Ed. note: The Asia Chronicles column is authored by Kinney Recruiting. Kinney has made more placements of U.S. associates, counsels and partners in Asia than any other recruiting firm in each of the past seven years. You can reach them by email: firstname.lastname@example.org.
Please note that Evan Jowers and Robert Kinney are still in Hong Kong and will stay FOR THE REMAINDER OF THIS WEEK. We still have a handful of available slots for meetings with our Asia Chronicles fans. If we have not been in touch lately, reach out and let us know when we could meet! There is no need for an agenda at all. Most of our in-person meetings on these trips are with folks who understand that improving a legal practice through lateral hiring is an information-driven process that takes time to handle correctly.
Regarding trends in lateral US associate hiring in Hong Kong, we of course keep much of what we know off of this blog. Based on placement revenue, though, Kinney is having one of our most successful years ever in Asia. We are helping a number of our law firm clients with M&A, fund formation, cap markets, project finance, FCPA and disputes openings. These are very specific needs in many cases, so a conversation with us before jumping in may be helpful. As always, we like to be sure to get the maximum number of interviews per submission, using a well-informed, highly targeted, and selective approach, taking into account short, medium and long-term career aims.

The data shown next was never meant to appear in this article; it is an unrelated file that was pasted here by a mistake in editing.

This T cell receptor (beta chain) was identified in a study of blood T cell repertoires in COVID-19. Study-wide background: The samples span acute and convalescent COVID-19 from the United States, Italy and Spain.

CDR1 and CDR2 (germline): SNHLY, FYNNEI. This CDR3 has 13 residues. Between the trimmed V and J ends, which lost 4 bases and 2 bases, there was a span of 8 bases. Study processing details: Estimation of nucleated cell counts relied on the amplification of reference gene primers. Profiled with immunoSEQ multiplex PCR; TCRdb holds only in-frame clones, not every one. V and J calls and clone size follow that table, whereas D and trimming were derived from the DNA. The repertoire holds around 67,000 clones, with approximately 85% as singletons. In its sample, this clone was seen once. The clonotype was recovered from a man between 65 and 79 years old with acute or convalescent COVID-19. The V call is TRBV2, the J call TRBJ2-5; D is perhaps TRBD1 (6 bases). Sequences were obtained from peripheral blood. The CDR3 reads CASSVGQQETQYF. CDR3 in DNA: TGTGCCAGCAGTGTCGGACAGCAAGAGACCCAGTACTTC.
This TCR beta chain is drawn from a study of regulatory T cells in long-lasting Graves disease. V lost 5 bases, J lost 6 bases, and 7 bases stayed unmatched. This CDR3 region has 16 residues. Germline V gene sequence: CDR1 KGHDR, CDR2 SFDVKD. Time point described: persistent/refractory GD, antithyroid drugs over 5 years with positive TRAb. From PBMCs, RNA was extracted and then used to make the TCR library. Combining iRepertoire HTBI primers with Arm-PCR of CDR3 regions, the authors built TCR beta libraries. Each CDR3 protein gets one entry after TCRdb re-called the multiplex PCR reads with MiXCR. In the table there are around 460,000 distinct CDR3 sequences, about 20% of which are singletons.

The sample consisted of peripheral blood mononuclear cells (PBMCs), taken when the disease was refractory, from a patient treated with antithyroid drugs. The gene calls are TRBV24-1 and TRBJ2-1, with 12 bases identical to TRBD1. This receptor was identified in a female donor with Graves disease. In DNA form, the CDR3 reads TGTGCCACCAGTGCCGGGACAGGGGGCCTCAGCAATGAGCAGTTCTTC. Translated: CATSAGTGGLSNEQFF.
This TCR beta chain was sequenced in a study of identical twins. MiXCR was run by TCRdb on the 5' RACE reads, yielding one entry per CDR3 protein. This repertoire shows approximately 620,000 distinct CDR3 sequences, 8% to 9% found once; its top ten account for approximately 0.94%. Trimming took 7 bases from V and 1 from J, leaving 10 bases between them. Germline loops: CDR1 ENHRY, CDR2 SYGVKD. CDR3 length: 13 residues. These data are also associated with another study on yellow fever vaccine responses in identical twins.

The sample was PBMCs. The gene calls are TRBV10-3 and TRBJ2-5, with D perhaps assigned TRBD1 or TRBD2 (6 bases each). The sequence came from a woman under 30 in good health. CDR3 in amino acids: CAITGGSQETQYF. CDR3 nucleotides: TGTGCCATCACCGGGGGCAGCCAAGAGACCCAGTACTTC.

Making a well informed decision during a job search is easier said than done – the information we provide comes from 10 years of being the market leader in US attorney placements at the top tier firms in Asia. There is no substitute for having known a hiring partner since he/she was an associate or for having helped a partner grow his or her practice from zip to zooming, and this is happily where we stand today – with years of background information on just about every relevant person in all the markets we serve, and most especially in Hong Kong/China/Greater Asia. So get in touch and get a download from us this week if we can fit it in, or soon in any case!
The legal industry is being disrupted at every level by technological advances. While legal tech entrepreneurs and innovators are racing to create a more efficient and productive future, there is widespread indifference on the part of attorneys toward these emerging technologies.
When the LexisNexis Cloud Technology Survey results were reported earlier this year, it showed that attorneys were starting to peer less skeptically into the future, and slowly but surely leaning more toward all the benefits the law cloud has to offer.
Because let’s face it, plenty of attorneys are perhaps a bit too comfortable with their “system” of practice management, which may or may not include neon highlighters, sticky notes, dog-eared file folders, and a word processing program that was last updated when the term “raise the roof” was still de rigueur.